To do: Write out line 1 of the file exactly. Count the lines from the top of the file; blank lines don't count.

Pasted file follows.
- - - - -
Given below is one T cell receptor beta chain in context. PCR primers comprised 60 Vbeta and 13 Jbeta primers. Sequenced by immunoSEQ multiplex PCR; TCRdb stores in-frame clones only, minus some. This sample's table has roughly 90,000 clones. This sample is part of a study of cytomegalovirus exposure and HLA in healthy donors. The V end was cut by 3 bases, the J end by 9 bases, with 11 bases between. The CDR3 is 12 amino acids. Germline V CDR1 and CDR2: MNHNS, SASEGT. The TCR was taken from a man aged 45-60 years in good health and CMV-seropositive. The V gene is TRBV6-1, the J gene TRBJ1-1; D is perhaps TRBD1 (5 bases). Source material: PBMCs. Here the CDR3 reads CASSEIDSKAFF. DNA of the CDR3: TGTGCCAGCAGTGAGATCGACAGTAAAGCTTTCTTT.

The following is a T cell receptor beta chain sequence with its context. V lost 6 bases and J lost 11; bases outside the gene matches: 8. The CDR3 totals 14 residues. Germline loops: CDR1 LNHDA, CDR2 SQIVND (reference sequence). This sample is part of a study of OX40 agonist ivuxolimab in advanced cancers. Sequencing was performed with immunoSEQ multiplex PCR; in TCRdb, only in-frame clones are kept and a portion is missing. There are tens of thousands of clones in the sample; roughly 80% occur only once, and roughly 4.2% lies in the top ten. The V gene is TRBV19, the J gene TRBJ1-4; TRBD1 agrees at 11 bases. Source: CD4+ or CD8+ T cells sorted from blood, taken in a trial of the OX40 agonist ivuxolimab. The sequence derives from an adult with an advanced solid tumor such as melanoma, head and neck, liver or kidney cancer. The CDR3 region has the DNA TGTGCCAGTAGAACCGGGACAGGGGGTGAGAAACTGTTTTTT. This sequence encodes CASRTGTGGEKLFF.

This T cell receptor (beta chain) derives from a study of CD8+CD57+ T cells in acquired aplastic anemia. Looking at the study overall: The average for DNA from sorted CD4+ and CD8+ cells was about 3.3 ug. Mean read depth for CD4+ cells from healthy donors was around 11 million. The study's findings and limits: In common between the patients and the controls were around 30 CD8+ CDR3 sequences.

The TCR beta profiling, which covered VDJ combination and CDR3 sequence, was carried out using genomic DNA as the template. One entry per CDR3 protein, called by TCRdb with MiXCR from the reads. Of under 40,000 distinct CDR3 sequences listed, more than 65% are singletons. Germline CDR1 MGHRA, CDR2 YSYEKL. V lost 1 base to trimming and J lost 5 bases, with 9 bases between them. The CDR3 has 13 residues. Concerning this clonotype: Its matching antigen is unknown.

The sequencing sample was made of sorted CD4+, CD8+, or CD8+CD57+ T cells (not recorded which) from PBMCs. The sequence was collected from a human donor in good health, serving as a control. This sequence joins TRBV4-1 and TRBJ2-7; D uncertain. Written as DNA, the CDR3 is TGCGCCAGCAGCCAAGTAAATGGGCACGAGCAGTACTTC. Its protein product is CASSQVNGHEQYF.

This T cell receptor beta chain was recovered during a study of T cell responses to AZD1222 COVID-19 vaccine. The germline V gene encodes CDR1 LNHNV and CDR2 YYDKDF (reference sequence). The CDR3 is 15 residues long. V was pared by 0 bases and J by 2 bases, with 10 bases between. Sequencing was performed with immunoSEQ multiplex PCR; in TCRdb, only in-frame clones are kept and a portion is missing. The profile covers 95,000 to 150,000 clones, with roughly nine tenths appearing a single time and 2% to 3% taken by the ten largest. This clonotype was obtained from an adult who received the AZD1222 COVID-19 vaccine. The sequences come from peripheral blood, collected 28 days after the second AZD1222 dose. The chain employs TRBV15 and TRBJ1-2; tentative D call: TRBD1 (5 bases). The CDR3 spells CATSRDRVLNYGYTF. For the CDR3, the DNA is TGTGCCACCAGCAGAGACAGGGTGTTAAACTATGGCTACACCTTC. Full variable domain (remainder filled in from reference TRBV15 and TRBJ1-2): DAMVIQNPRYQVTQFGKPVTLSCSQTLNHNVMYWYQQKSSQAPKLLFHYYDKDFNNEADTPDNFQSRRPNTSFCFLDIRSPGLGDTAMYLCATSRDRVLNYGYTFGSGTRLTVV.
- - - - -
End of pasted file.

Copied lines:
Given below is one T cell receptor beta chain in context. PCR primers comprised 60 Vbeta and 13 Jbeta primers. Sequenced by immunoSEQ multiplex PCR; TCRdb stores in-frame clones only, minus some. This sample's table has roughly 90,000 clones. This sample is part of a study of cytomegalovirus exposure and HLA in healthy donors. The V end was cut by 3 bases, the J end by 9 bases, with 11 bases between. The CDR3 is 12 amino acids. Germline V CDR1 and CDR2: MNHNS, SASEGT. The TCR was taken from a man aged 45-60 years in good health and CMV-seropositive. The V gene is TRBV6-1, the J gene TRBJ1-1; D is perhaps TRBD1 (5 bases). Source material: PBMCs. Here the CDR3 reads CASSEIDSKAFF. DNA of the CDR3: TGTGCCAGCAGTGAGATCGACAGTAAAGCTTTCTTT.